On August 28, 1963, the civil rights movement reached a high point of public visibility when it held the March on Washington. Hundreds of thousands of people—an estimated 20 to 30 percent of them white—gathered in front of the Lincoln Memorial in Washington, D.C., to urge Congress and the federal government to support desegregation and voting rights. During this occasion, King gave his famous "I Have a Dream" speech.
The following summer, civil rights activists in Mississippi organized another highly publicized event, Freedom Summer, a campaign to bring one thousand students, both white and black, into the South to teach and organize voter registration. Many civil rights groups provided backing for this movement, including SNCC, CORE, and the NAACP.
Throughout this period of nonviolent protest, the civil rights movement continued to suffer the effects of white violence. medgar evers, an NAACP leader who was organizing a black boycott in Jackson, was shot and killed outside his home in 1963. Three participants in Freedom Summer—James Chaney, an African American, and Andrew Goodman and Michael Schwerner, both whites—were killed in Mississippi in June 1964. Events such as these murders outraged many in the nation and solidified popular support for the civil rights cause.
Then Congress passed one of the most significant pieces of civil rights legislation ever proposed, the civil rights act of 1964 (42 U.S.C.A. § 2000a et seq.). This act made Congress an equal partner with the Supreme Court in establishing civil rights. Title II of the act outlawed discrimination in all places of public accommodation, including restaurants and lunch counters, motels and hotels, gas stations, theaters, and sports arenas. It also allowed the department of justice to bring suit in order to achieve desegregation in public schools, relieving the NAACP of some of its civil rights litigation caseload. The following year, Congress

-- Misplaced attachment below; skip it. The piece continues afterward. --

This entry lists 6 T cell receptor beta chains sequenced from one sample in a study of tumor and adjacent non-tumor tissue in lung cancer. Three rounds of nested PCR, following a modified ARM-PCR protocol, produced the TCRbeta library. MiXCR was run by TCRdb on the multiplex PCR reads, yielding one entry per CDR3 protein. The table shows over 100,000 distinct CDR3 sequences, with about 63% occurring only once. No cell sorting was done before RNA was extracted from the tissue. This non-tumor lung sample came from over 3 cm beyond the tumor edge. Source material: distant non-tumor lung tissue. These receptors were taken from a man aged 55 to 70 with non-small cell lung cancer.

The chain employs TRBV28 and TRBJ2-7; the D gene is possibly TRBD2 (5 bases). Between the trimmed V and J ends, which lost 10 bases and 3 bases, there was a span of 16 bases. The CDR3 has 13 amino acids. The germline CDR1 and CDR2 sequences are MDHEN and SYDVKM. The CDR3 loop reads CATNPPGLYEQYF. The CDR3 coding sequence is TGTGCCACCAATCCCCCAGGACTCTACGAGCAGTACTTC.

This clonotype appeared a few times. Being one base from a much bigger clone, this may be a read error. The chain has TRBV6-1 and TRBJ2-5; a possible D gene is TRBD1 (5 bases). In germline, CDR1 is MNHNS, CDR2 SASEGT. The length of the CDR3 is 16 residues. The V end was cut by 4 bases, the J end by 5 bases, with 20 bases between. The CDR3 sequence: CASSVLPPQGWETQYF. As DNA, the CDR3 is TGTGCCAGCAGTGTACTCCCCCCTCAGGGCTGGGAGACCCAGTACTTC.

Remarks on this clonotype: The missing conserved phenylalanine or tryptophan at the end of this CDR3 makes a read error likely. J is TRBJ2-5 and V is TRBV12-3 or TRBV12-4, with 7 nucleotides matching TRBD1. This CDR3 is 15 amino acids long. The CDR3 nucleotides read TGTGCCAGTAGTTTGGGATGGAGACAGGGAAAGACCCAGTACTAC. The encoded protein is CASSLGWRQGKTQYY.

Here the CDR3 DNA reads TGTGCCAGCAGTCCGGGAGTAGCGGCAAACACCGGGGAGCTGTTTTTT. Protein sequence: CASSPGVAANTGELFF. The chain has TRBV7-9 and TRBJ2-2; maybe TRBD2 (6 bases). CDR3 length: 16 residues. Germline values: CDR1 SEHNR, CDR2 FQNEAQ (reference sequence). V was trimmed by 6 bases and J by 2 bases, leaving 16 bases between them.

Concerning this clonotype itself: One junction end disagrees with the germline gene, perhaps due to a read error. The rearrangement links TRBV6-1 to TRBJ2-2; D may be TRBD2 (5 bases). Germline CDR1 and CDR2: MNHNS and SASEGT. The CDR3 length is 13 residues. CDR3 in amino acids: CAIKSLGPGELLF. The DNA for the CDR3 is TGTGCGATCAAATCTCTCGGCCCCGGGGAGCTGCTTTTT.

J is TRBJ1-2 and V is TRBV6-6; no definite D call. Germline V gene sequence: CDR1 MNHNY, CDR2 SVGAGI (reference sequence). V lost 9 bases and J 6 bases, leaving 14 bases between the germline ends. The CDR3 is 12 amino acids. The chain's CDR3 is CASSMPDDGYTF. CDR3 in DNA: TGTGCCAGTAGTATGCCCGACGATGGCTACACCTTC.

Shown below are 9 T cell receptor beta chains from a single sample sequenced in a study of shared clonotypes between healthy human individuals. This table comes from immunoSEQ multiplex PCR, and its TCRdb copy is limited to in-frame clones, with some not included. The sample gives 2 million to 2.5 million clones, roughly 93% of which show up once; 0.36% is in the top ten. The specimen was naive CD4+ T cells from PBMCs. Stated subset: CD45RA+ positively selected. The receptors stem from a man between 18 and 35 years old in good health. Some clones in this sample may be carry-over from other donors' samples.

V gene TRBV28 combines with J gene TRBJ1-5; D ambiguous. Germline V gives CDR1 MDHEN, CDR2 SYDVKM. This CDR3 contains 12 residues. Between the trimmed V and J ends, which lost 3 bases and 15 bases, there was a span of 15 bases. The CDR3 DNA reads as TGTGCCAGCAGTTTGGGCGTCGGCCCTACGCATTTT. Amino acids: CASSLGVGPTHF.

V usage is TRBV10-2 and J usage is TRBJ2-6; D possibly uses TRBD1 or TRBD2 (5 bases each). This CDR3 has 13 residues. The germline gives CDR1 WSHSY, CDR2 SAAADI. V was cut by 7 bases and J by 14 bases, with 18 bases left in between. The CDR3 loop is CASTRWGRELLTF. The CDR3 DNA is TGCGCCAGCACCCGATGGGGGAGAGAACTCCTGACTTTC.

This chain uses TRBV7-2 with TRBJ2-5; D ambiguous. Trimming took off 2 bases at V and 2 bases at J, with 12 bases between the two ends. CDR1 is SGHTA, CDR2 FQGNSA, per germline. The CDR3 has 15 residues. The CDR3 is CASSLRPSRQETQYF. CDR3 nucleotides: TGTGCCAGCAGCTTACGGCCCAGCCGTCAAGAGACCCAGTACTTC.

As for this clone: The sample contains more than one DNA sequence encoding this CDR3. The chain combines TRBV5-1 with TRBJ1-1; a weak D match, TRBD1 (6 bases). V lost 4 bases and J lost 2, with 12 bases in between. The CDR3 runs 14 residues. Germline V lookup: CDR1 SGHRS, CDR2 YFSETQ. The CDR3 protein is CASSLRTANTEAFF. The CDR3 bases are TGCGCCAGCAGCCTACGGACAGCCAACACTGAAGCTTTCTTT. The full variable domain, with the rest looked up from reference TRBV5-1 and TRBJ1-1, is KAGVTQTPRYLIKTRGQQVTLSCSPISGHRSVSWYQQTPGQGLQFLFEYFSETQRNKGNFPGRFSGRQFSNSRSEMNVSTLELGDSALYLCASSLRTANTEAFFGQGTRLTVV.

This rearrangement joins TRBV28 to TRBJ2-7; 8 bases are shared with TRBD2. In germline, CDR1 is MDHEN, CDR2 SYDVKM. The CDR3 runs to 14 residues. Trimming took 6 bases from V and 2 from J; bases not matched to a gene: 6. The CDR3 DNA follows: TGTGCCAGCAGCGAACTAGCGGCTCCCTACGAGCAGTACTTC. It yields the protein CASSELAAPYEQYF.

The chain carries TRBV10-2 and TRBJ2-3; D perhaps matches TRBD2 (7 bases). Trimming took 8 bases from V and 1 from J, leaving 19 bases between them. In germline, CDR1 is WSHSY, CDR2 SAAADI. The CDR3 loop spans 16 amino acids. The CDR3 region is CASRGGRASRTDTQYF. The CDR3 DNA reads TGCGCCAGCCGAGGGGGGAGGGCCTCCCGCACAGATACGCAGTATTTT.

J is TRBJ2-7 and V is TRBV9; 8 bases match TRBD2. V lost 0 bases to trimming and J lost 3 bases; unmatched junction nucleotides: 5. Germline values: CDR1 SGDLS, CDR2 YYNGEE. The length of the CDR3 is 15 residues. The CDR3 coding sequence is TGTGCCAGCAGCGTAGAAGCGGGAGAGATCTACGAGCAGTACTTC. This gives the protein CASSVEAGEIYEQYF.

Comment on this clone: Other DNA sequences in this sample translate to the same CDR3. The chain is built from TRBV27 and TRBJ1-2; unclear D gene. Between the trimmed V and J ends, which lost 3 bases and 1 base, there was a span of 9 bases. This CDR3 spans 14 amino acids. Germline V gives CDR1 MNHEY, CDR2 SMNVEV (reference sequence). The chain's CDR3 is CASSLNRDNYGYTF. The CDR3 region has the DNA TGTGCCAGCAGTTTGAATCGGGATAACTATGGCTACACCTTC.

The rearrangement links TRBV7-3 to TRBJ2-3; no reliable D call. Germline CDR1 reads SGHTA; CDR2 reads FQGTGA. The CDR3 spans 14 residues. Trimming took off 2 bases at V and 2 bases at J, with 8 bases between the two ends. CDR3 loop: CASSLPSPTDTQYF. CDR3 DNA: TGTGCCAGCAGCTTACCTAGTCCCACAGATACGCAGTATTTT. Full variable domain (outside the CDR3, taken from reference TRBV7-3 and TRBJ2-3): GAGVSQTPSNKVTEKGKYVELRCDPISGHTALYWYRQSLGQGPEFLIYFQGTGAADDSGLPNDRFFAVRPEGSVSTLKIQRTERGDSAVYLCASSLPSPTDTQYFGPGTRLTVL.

passed another important piece of legislation, the voting rights act of 1965 (42 U.S.C.A. § 1973 et seq.). This act outlawed the voting qualifications, including literacy tests, that whites had used to keep African Americans from voting. It also gave the federal government oversight powers regarding changes in state voting laws. These laws together with federal actions showed that the civil rights movement had the backing of the powers of the federal government and that no amount of resistance, however violent, by white southerners would impede the cause.
By the mid-1960s, the nature of the civil rights movement began to change. African Americans, who had been united in their support of activities such as the Montgomery bus boycott, began to diverge in their views over what political action should be taken to improve their situation. Members of different groups within the movement increasingly expressed their dissatisfaction with other groups. More radical groups, including the Black Muslims and black power proponents, voiced discontent with the limited goals of the civil rights movement and its advocacy of nonviolence.